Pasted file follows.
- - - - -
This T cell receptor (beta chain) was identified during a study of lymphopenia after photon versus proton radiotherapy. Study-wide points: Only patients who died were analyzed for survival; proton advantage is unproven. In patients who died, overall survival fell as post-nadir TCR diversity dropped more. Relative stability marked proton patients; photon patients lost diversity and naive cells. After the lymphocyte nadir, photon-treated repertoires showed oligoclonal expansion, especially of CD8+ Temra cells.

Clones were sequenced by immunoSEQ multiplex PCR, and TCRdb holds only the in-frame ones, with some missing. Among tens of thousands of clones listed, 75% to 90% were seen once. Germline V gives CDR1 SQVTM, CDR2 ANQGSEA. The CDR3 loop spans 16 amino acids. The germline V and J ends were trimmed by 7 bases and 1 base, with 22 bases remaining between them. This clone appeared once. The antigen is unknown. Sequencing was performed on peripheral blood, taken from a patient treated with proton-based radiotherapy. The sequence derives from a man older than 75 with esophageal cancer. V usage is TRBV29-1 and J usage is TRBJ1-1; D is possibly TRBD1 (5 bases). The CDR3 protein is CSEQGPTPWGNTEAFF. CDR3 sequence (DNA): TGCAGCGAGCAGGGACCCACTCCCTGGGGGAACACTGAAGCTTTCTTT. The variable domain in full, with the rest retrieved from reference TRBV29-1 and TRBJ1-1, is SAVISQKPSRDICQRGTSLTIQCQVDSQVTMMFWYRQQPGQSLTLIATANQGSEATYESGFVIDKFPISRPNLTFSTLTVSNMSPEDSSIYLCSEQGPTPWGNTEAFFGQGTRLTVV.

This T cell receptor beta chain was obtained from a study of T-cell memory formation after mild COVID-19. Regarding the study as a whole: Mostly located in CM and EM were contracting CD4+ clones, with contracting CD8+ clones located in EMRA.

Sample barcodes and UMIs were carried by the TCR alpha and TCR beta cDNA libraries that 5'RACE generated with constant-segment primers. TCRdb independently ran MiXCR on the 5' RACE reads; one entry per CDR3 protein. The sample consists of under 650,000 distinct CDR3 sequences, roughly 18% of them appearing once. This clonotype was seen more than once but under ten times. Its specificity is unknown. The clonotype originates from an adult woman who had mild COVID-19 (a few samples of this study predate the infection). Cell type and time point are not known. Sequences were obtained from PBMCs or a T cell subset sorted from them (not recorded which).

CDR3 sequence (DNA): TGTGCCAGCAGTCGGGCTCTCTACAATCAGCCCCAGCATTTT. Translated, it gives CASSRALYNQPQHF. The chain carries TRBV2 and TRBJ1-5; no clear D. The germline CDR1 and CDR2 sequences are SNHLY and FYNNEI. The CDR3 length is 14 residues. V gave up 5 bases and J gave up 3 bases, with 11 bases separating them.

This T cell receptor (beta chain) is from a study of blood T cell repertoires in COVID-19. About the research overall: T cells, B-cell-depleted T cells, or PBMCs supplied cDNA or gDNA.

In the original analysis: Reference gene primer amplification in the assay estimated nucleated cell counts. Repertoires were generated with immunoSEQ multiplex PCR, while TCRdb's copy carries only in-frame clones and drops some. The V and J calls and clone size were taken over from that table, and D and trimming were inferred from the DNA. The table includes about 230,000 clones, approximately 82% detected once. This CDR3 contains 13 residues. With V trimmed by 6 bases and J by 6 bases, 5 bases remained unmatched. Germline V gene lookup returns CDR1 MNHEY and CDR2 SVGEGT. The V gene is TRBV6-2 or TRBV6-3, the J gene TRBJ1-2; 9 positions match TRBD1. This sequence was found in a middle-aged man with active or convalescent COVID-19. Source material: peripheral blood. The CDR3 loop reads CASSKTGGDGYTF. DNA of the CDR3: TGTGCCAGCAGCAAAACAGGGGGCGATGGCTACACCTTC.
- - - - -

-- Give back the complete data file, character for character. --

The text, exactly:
This T cell receptor (beta chain) was identified during a study of lymphopenia after photon versus proton radiotherapy. Study-wide points: Only patients who died were analyzed for survival; proton advantage is unproven. In patients who died, overall survival fell as post-nadir TCR diversity dropped more. Relative stability marked proton patients; photon patients lost diversity and naive cells. After the lymphocyte nadir, photon-treated repertoires showed oligoclonal expansion, especially of CD8+ Temra cells.

Clones were sequenced by immunoSEQ multiplex PCR, and TCRdb holds only the in-frame ones, with some missing. Among tens of thousands of clones listed, 75% to 90% were seen once. Germline V gives CDR1 SQVTM, CDR2 ANQGSEA. The CDR3 loop spans 16 amino acids. The germline V and J ends were trimmed by 7 bases and 1 base, with 22 bases remaining between them. This clone appeared once. The antigen is unknown. Sequencing was performed on peripheral blood, taken from a patient treated with proton-based radiotherapy. The sequence derives from a man older than 75 with esophageal cancer. V usage is TRBV29-1 and J usage is TRBJ1-1; D is possibly TRBD1 (5 bases). The CDR3 protein is CSEQGPTPWGNTEAFF. CDR3 sequence (DNA): TGCAGCGAGCAGGGACCCACTCCCTGGGGGAACACTGAAGCTTTCTTT. The variable domain in full, with the rest retrieved from reference TRBV29-1 and TRBJ1-1, is SAVISQKPSRDICQRGTSLTIQCQVDSQVTMMFWYRQQPGQSLTLIATANQGSEATYESGFVIDKFPISRPNLTFSTLTVSNMSPEDSSIYLCSEQGPTPWGNTEAFFGQGTRLTVV.

This T cell receptor beta chain was obtained from a study of T-cell memory formation after mild COVID-19. Regarding the study as a whole: Mostly located in CM and EM were contracting CD4+ clones, with contracting CD8+ clones located in EMRA.

Sample barcodes and UMIs were carried by the TCR alpha and TCR beta cDNA libraries that 5'RACE generated with constant-segment primers. TCRdb independently ran MiXCR on the 5' RACE reads; one entry per CDR3 protein. The sample consists of under 650,000 distinct CDR3 sequences, roughly 18% of them appearing once. This clonotype was seen more than once but under ten times. Its specificity is unknown. The clonotype originates from an adult woman who had mild COVID-19 (a few samples of this study predate the infection). Cell type and time point are not known. Sequences were obtained from PBMCs or a T cell subset sorted from them (not recorded which).

CDR3 sequence (DNA): TGTGCCAGCAGTCGGGCTCTCTACAATCAGCCCCAGCATTTT. Translated, it gives CASSRALYNQPQHF. The chain carries TRBV2 and TRBJ1-5; no clear D. The germline CDR1 and CDR2 sequences are SNHLY and FYNNEI. The CDR3 length is 14 residues. V gave up 5 bases and J gave up 3 bases, with 11 bases separating them.

This T cell receptor (beta chain) is from a study of blood T cell repertoires in COVID-19. About the research overall: T cells, B-cell-depleted T cells, or PBMCs supplied cDNA or gDNA.

In the original analysis: Reference gene primer amplification in the assay estimated nucleated cell counts. Repertoires were generated with immunoSEQ multiplex PCR, while TCRdb's copy carries only in-frame clones and drops some. The V and J calls and clone size were taken over from that table, and D and trimming were inferred from the DNA. The table includes about 230,000 clones, approximately 82% detected once. This CDR3 contains 13 residues. With V trimmed by 6 bases and J by 6 bases, 5 bases remained unmatched. Germline V gene lookup returns CDR1 MNHEY and CDR2 SVGEGT. The V gene is TRBV6-2 or TRBV6-3, the J gene TRBJ1-2; 9 positions match TRBD1. This sequence was found in a middle-aged man with active or convalescent COVID-19. Source material: peripheral blood. The CDR3 loop reads CASSKTGGDGYTF. DNA of the CDR3: TGTGCCAGCAGCAAAACAGGGGGCGATGGCTACACCTTC.